This is part of the Context-Embedded Learning section of my dissertation lit review:
Modern video game scholars have argued that video and computer games can help provide such a context for learning. Prensky (2001), for instance, highlighted several relevant concepts; games have rules, goals, outcomes/feedback, conflict/competition/challenge/opposition, problem solving, interaction, representation, and story (p. 106), including character (p. 134, 118-127). Regarding goals specifically, Prensky suggests elsewhere that the goals must be “worthwhile” (2005a, p. 9), or specifically “worth it to [students]” (2005, p. 4), to be effective. When he covers game design, he considers the way in which a game must be balanced so that “the game is neither too hard nor too easy at any point” (Prensky, 2001, p. 133). A well-designed game, particularly an RPG or MMORPG, can also include elements of exploration and discovery as well (p. 136). In his projection of the future of digital games, Prensky (2001) predicts that games will be “much more realistic, experiential, and immersive” and include “more and better storytelling and characters” (p. 404).
Prensky later wrote about five levels of learning by doing. The first of these was the How level; as Prensky (2006) explained, “the most explicit kind of learning in video and computer games is how to do something” (p. 64). The second level is learning What to do (and what not to do) in any particular instance (p. 65). The third level of learning is the Why level; “strategy – the why of a game – depends on, and flows from, the rules” (p. 67). Why lessons include cause and effect, long term wining versus short term goals, order from seeming chaos, second-order consequences, complex system behaviors, counter intuitive results, using obstacles as motication, and the value of persistence (p. 67-68). The fourth level, Where “is the context level, which encompasses the huge amount of cultural and environmental learning that goes on in video and computer games” (Prensky, 2006, p. 68). Finally, there is the Whether level, in which “players learn to make value-based and moral decisions – decisions about whether doing something is right or wrong” (p. 69).
Like Prensky, Gee discussed ways in which video games can provide a context for learning. Gee (2003), a linguist and cognitive scientist asserted that “words, symbols, images, and artifacts have meanings that are specific to… particular situations (contexts)” (p. 24). He argued that a good game can provide a “context within which to understand and make sense of what one is going to do” (Gee, 2004, p. 64). He also suggested that “the theory of learning in good video games is close to… the best theories of learning in cognitive science” (Gee, 2003, p. 7).
Gee (2003) focused on the way that video games can provide a learning environment that is “set up to encourage active and critical, not passive, learning” (p. 49). He believed that active critical learning was based on experiencing (seeing, feeling, and operating on) the world in new ways (p. 23), and on being able to not only “understand and produce meanings” in the domain being learned, but also being able to “think about the domain at a ‘meta’ level as a complex system of interrelated parts” (p. 23).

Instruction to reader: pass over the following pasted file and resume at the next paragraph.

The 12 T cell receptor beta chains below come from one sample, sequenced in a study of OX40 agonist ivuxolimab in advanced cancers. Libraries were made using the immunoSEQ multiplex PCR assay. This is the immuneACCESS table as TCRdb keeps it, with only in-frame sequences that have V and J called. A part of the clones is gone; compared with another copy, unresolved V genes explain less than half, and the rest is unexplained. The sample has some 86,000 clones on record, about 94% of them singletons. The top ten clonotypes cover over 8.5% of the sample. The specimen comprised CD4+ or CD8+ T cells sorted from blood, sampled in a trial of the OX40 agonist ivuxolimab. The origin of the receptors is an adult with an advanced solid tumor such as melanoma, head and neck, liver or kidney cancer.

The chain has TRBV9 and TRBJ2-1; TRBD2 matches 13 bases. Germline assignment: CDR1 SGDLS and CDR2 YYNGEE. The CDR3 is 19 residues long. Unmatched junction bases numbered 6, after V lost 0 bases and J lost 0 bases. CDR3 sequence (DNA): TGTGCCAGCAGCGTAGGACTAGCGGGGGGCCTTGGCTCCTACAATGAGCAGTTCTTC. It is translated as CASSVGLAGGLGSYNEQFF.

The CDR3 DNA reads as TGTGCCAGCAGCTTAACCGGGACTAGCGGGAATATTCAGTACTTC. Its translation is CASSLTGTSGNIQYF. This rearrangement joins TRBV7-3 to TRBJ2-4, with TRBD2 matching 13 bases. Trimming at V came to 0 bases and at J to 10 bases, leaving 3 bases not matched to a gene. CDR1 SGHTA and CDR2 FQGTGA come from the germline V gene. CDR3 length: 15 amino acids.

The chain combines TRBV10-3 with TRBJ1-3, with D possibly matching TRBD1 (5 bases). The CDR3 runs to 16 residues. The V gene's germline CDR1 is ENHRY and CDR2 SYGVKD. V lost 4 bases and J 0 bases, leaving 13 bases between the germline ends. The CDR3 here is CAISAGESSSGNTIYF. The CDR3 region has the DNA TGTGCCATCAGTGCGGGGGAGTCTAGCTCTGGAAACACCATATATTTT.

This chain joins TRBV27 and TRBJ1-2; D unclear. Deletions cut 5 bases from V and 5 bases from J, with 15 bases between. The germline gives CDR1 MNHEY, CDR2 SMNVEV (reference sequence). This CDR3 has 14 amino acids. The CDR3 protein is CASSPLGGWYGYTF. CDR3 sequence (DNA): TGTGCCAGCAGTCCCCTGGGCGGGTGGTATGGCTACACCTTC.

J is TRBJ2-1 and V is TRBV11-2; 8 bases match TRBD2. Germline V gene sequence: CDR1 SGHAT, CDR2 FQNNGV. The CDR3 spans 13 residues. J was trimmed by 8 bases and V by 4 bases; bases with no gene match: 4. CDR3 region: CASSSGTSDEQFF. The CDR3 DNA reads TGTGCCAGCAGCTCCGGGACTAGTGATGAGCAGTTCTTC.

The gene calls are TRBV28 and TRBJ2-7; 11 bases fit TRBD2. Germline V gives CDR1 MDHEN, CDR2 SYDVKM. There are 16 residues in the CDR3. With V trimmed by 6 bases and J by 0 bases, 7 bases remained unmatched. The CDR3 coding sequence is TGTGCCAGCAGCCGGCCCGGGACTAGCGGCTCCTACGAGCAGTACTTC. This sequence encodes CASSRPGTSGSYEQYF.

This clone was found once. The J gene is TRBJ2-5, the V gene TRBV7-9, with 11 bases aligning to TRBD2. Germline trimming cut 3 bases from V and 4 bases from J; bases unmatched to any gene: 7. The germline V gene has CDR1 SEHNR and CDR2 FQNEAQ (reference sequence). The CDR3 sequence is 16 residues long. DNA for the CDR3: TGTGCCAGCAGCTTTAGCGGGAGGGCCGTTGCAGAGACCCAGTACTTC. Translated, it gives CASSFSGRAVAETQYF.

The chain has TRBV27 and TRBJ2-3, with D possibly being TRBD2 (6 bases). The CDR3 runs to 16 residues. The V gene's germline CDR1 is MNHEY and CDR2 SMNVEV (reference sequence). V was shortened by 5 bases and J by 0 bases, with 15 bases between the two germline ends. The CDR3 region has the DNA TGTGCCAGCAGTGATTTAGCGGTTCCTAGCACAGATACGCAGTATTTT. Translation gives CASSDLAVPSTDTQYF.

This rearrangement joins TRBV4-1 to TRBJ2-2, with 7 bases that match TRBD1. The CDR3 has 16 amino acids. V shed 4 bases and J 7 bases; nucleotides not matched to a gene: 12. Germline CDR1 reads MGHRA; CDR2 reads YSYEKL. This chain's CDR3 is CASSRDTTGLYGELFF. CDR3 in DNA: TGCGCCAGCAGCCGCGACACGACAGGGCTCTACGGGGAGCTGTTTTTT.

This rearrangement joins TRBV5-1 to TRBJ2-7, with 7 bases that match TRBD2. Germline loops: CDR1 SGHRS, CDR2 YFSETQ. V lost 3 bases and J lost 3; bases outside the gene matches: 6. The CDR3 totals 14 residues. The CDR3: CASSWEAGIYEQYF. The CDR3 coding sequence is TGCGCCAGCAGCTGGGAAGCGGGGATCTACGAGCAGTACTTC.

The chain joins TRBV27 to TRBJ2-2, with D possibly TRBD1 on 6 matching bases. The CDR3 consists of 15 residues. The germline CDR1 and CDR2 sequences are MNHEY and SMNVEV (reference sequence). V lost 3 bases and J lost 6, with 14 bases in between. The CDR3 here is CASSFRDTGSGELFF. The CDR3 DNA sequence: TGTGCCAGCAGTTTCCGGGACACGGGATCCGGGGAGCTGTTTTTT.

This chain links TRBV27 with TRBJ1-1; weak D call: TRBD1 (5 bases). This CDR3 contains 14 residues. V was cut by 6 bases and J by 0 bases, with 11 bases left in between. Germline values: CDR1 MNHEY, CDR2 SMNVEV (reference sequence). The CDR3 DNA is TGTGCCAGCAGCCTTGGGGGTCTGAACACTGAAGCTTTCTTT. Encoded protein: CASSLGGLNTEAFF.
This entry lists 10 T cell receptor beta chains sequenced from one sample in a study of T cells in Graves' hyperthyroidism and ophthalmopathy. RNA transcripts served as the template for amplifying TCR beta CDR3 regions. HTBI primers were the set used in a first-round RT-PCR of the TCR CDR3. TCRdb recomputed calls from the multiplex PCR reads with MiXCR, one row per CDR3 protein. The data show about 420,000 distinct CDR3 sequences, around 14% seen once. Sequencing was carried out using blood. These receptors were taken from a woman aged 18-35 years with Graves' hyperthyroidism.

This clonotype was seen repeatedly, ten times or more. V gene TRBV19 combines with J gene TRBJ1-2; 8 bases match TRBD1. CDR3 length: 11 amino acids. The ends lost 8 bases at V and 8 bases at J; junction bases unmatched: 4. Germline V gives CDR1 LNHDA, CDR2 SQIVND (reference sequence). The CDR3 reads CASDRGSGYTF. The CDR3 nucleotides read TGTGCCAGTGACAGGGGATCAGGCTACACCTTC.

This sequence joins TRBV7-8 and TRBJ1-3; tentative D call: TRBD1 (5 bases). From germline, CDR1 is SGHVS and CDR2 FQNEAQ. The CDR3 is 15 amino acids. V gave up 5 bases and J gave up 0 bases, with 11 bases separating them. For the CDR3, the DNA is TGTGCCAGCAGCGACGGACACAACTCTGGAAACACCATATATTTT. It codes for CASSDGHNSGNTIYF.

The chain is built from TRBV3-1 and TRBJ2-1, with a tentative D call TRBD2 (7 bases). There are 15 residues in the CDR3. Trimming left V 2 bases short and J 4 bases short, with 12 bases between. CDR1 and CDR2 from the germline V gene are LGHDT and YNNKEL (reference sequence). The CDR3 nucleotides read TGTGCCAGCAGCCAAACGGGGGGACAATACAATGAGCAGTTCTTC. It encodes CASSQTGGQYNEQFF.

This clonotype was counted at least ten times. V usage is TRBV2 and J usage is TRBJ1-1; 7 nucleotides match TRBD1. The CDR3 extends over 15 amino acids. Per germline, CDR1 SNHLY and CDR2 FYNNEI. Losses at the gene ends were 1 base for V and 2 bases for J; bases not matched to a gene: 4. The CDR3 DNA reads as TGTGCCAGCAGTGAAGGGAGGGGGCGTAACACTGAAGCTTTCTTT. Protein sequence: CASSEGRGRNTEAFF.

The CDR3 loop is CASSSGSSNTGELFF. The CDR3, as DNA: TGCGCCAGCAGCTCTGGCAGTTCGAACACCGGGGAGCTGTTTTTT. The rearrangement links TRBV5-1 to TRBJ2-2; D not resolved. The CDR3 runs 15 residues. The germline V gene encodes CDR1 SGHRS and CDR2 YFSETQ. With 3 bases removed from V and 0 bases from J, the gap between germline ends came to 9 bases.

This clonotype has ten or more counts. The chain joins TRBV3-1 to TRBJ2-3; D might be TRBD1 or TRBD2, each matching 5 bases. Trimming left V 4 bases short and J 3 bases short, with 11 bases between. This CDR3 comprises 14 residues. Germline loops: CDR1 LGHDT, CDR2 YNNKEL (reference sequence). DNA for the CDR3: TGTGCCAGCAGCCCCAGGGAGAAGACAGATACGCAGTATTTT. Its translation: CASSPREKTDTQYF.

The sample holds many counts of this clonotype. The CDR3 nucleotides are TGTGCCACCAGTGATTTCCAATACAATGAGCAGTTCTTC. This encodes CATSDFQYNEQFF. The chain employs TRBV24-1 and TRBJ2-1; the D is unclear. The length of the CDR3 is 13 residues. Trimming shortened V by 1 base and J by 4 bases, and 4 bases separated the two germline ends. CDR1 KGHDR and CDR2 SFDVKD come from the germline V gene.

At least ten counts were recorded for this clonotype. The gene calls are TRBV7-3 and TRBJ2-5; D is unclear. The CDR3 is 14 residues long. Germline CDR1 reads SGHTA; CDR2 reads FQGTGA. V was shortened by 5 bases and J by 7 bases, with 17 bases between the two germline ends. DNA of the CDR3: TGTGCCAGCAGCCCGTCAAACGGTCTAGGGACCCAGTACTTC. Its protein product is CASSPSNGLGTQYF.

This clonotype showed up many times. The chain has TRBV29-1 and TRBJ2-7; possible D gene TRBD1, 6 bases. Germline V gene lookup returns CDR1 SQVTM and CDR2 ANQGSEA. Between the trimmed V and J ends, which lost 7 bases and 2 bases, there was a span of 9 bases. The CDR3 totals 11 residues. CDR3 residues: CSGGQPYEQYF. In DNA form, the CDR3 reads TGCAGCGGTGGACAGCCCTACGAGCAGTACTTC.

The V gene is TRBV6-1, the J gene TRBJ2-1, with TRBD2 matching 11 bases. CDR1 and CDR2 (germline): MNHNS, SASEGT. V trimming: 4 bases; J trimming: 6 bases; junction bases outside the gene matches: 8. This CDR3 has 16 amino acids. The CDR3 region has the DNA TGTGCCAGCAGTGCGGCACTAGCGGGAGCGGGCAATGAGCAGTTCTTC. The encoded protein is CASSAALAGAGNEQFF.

Even at a more basic level, Gee (2003) believed that “basic skills are not learned in isolation or out of context; rather… a basic skill is discovered bottom up by engaging with the domain” (p. 137). Gee also suggested that learners should get “lots of practice in a context where the practice is not boring (i.e. in a virtual world that is compelling to learners on their own terms and where the learners experience ongoing success)” (p. 71).
Gee offered the following recipe for providing students with a context for learning.
“The recipe is simple: Give people well designed visual and embodied experiences of a domain, through simulations or in reality (or both). Help them use these experience to build simulations in their heads through which they can think about and imaginatively test out future actions and hypotheses. Let them act and experience consequences, but in a protected way when they are learners. Then help hem to evaluate their actions and the consequences of their actions (based on the values and identities they have adopted as participants in the domain) in ways that lead them to build better simulations for better future action. Though this recipe could be a recipe for teaching science in a deep way, it is [also] a recipe for an engaging and fun game. It should be the same in school.” (Gee, 2005, p. 63)
Gee (2005a) also expected good games to allow learners to practice skills “until they are nearly automatic, then [to have] those skills fail in ways that cause the learners to have to think again and learn anew” (p. 27) in cycles of expertise. In addition, virtual contexts can provide a greater amplification of input for the learner; in other words, “for a little input, learners get a lot of output” (Gee, 2003, p. 67). Because of these elements, and because of the tireless replayability of a game (as opposed to a teacher who may quickly tire of explaining things more than once), games can offer learners “a context where the practice is not boring” (p. 71) so that “they spend lots of time on task” (p. 71). Learners should also be given “ample opportunity to practice, and support for, transferring what they have learned earlier to later problems, including problems that require adapting and transforming that earlier learning” (p. 138).
I’m seeking feedback on this writing, so please let me know what you think in the comments.